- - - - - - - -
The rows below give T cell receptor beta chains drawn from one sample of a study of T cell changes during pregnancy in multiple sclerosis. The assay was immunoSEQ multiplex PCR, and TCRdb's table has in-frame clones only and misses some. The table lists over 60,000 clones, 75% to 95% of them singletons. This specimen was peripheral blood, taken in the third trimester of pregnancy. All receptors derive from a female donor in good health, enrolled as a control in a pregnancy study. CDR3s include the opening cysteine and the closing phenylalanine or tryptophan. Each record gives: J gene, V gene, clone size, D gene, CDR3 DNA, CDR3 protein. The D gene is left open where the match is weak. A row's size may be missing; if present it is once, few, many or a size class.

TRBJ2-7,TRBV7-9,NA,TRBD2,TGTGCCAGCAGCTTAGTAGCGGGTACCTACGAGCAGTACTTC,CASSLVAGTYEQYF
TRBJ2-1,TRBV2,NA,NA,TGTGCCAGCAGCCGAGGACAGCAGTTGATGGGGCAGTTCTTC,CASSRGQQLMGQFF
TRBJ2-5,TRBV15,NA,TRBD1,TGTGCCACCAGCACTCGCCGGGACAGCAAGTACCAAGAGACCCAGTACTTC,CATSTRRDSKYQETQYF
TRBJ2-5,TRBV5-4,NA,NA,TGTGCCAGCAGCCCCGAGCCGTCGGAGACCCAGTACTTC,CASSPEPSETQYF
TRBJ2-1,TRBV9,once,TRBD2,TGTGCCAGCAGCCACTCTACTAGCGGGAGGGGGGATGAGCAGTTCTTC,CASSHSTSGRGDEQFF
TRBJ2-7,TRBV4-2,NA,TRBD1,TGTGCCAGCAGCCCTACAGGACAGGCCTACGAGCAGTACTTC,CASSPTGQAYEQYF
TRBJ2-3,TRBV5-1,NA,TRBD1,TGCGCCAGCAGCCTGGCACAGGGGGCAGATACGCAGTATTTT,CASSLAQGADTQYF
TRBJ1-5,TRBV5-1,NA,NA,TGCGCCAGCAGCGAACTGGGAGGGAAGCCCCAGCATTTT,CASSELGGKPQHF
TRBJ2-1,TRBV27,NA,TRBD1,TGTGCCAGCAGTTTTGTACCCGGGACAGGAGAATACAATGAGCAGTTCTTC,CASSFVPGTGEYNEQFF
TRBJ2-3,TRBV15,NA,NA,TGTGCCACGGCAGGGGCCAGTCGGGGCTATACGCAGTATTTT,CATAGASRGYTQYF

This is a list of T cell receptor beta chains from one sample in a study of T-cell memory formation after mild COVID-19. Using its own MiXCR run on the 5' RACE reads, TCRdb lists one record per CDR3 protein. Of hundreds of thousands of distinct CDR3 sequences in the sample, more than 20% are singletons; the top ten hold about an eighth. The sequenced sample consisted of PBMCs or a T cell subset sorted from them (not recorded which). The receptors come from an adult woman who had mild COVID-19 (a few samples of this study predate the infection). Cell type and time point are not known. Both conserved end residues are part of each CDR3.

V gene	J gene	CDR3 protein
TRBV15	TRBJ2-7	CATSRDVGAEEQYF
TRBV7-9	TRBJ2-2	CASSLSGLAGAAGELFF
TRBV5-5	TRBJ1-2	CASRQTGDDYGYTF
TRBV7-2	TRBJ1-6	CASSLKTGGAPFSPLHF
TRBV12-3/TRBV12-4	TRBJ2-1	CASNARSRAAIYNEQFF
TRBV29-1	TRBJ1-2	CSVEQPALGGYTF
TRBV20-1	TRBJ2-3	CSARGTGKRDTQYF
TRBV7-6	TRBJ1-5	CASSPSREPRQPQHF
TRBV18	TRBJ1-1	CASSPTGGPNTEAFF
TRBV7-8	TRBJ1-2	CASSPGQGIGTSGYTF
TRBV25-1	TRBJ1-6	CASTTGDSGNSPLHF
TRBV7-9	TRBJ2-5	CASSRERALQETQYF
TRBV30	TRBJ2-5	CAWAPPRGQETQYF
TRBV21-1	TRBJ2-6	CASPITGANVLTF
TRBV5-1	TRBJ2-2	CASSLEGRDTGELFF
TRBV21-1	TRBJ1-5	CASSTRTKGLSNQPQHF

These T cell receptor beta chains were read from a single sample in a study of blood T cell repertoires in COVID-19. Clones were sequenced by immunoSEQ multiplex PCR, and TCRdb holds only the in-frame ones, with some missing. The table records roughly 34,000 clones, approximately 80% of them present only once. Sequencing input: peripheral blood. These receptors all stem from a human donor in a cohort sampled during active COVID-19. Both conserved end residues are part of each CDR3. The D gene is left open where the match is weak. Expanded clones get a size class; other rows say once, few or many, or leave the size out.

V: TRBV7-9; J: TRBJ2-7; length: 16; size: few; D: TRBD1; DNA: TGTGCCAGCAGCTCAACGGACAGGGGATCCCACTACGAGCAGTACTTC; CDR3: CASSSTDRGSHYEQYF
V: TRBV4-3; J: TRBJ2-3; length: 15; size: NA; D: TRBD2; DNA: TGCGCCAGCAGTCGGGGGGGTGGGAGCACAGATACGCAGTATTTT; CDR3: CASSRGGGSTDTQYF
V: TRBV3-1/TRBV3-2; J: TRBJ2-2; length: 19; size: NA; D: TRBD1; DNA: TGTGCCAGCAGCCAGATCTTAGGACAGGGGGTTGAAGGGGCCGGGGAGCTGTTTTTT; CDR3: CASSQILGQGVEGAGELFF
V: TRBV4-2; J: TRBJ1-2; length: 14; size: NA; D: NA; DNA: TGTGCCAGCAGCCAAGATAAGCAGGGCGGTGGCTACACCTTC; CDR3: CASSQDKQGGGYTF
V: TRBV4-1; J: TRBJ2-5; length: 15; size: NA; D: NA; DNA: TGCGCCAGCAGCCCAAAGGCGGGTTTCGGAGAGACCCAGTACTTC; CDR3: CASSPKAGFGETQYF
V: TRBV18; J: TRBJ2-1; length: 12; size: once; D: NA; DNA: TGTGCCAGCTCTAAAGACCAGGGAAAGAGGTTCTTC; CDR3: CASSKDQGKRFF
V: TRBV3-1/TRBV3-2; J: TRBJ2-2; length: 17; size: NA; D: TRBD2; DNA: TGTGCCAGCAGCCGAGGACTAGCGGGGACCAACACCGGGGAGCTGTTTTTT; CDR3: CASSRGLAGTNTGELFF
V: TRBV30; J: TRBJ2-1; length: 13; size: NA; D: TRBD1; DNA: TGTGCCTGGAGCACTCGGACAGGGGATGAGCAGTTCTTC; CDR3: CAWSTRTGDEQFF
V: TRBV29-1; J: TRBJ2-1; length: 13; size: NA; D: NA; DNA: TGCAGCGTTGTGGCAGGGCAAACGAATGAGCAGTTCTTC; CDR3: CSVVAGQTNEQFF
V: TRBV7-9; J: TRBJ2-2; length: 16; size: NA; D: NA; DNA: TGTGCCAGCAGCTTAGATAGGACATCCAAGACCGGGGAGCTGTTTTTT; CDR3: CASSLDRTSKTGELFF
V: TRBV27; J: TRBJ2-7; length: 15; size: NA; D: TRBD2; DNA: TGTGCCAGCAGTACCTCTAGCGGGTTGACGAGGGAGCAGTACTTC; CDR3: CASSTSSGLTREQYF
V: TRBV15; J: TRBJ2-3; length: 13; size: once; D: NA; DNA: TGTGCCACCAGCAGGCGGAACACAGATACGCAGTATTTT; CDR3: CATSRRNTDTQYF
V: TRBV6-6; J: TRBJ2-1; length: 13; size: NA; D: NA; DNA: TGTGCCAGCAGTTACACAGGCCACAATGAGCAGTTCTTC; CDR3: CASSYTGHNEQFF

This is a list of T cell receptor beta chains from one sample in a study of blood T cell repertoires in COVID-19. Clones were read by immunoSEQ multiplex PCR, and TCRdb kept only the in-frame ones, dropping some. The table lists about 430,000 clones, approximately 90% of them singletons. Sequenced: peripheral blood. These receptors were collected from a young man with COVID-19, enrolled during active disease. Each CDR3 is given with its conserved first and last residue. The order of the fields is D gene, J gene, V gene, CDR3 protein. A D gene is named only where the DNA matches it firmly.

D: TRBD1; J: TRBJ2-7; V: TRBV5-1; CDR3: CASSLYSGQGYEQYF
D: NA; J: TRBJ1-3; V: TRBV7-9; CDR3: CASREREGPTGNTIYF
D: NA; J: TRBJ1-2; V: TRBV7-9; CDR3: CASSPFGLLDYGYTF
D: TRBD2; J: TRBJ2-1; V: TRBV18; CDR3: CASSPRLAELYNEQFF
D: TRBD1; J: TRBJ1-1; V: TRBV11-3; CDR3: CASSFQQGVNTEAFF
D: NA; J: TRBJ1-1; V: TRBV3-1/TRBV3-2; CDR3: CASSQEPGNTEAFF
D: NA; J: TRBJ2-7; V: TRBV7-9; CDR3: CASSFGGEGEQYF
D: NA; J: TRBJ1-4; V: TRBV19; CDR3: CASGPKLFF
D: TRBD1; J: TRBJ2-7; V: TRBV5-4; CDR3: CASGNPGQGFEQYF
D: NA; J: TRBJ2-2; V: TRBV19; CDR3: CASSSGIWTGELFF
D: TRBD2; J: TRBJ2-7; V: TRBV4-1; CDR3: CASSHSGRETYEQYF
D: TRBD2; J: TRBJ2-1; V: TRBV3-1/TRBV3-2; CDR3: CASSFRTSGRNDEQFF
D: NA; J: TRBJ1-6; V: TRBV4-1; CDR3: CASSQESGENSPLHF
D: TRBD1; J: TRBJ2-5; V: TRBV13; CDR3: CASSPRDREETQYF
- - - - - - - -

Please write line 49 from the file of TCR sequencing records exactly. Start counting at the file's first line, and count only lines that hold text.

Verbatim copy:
D: TRBD1; J: TRBJ1-1; V: TRBV11-3; CDR3: CASSFQQGVNTEAFF